In April 2016 I underwent surgery to remove a tumour from my bowel. I was 38 years old and had no symptoms, other than an episode of pain in my lower left abdominal/pelvic area. Bowel cancer was something that was not on my radar.
After a visit to my GP, in February 2016, I was sent to A&E for further testing as my GP knew something was not quite right but couldn’t put her finger on it. The day before I was unable to walk, sitting was painful, just doing the basics of living was painful. The pain was located in my lower left pelvic/abdominal area. Nothing specific, just pain. I was kept in hospital overnight, on the assumption i would have an ultrasound the following day. This did not happen and I was discharged with a virus.
I knew deep down something was not right. My GP had mentioned to me she thought I had an ovarian cyst, which I thought was nothing major and could be handled easily. So, with those comments still fresh in my mind, I visited my GP again, the day after hospital release, and requested an ultrasound through my private healthcare insurance.
Two weeks later I was lying on a table in the radiographers office, watching the ultrasound on the small screen. I’ve seen one before when I was pregnant so it was nothing new. Until then I was still under the impression nothing major was wrong, until after the ultrasound. Here they couldn’t distinguish between my ovary and my bowel on the left side. It was recommended by the Radiographer that I have a CT Scan.
Two weeks later I was lying on a different table in the radiographers office, undertaking my first CT scan. Here it was discovered I had a large tumour in my bowel, that was just about to block it and if nothing was done soon I would end up an emergency case.
One week later I was on the operating table about to undergo my first colonoscopy. No 38 year old should have to go through this, but it literally saved my life. The tumour was close to blocking the entire bowel. So much so the surgeon could not fit the camera through my whole bowel, and only made it as far as about 30cm inside. I was then booked for surgery.
In April 2016, I had my first surgery, a laparoscopic procedure, to remove the sigmoid colon. I had 30cm of bowel removed and sewn back up. Everything was successful and I recovered from this surgery well with no adverse reactions. The wounds healed nicely. My tumor was stage at a 3 as I had lymph node involvement. At this stage my surgeon was happy that everything was removed.
Four weeks after surgery I met with my oncologist who recommended the standard treatment of CAPOX, six months of chemotherapy. At first I resisted, and had a few reactions to the medications, but after a couple of rounds and some adjustments to dosage I stabilised and continued to finish all 8 rounds, the last four with Capecitabine only.
It was a tough six months, for both myself and my family. But at the end, we were happy to put the last year behind us and move on with living life. I didn’t give any opportunity away. I was living life to the fullest.
In April 2017 all that I had worked for, the fun life, the relaxed life, the stress free life came crashing down again. After my 1 year anniversary CT scan to check all was ok it was discovered I was not ok. The chemo hadn’t worked as it should and my original tumour had, unbeknown to anyone, perforated the bowel wall and sealed itself back up. There were cells on the outside of the bowel, and in some lymph nodes, that resisted chemo and continued growing. Devastated.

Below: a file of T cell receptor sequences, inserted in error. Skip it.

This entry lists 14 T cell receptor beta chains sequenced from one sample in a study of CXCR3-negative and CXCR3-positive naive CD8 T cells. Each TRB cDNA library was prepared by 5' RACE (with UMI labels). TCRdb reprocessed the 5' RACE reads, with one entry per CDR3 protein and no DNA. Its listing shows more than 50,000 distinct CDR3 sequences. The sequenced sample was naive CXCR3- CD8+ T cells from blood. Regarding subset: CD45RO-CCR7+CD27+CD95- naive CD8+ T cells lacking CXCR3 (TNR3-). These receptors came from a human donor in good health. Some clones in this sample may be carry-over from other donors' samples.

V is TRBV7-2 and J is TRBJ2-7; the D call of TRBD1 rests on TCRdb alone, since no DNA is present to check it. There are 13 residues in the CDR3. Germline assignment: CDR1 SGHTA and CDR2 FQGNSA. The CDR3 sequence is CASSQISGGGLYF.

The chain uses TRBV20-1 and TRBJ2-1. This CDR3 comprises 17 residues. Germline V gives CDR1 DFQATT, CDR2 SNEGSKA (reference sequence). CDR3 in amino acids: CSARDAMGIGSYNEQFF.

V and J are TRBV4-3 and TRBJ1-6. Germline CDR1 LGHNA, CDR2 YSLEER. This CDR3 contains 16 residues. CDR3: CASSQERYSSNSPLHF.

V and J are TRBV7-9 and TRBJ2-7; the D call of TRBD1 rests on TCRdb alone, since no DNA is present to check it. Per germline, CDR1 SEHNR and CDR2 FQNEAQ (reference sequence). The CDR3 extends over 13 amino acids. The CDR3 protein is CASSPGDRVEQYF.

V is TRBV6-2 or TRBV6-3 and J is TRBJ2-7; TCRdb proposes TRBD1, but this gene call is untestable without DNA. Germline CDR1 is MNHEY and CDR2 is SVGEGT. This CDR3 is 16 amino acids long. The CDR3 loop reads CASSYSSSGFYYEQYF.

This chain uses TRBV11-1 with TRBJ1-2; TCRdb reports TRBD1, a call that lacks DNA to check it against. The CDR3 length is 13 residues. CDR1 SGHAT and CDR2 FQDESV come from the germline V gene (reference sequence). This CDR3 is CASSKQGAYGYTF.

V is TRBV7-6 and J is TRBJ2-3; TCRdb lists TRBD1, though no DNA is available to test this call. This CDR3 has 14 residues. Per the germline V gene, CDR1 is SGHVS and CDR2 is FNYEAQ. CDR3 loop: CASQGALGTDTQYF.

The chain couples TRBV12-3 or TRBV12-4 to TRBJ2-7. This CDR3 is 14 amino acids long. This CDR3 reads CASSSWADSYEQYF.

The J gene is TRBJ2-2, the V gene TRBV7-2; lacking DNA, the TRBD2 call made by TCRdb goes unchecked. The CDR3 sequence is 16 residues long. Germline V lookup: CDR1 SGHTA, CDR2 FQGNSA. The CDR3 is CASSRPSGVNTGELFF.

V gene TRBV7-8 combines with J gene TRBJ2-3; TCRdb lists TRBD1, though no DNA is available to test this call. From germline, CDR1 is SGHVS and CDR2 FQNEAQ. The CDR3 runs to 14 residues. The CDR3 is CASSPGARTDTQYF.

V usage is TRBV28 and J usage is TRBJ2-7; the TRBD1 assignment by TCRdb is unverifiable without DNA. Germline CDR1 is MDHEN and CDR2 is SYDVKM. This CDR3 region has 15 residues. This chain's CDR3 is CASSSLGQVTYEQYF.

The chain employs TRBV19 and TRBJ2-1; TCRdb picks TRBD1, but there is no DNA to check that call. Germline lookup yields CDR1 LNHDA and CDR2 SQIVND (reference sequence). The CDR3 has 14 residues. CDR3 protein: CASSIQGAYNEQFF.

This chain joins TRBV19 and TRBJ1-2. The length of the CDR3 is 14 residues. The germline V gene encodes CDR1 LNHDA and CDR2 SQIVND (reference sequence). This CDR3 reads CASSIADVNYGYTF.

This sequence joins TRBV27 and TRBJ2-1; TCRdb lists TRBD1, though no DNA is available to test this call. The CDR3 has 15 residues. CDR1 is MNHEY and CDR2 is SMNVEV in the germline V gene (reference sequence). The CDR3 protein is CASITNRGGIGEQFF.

Now, it is October 2017 and I am 10 weeks post-surgery, for the second time. This time my surgeon performed a full open surgery and cleaned out everything he could see. I am feeling fantastic. I sit a little lop-sided as there is no tissue or fat on the left, but I am so thankful to my surgeon for taking extra care and doing what needed to be done. I can now get on with living a fun, stress-free, relaxed life again, enjoying it with my family for many more years.
There is no guarantee that cells will not grow again in my body but I am now giving it every chance I can to work in the best possible state and not give cancer the chance to grow. Now, as part of my future work, I want to educate people on the signs and symptoms of bowel cancer, but not only that. You need to know and understand your body. You need to know your normal. You need to follow that gut feeling if something isn’t right. Ask questions. Keep asking questions until you get the answers you need.
I did not have any symptoms of bowel cancer, except one or two days of pain, which we now know probably relates to the tumour perforating the bowel wall. I was young. I was healthy. There was no blood in my stool. I had an elevated CEA blood level but nothing to be alarmed about. I have no family history of bowel cancer. I eat well. I exercise. Bowel cancer does not discriminate. It can and will strike anyone at anytime.
Although my future is bright, it is still not glaring, sunshine, I need my sunnies bright. Next year I am hoping to start study towards some qualifications around nutrition, health and acquire a much bigger understanding of bowel cancer and how I can help others, both with how to handle a diagnosis, health and nutrition through treatment, and help those that just want to improve their own lifestyle. I am also currently training for a half marathon in May.
Having bowel cancer has given me a far different view on life and how I approach it day to day. It has given me a second life that I would never have experienced.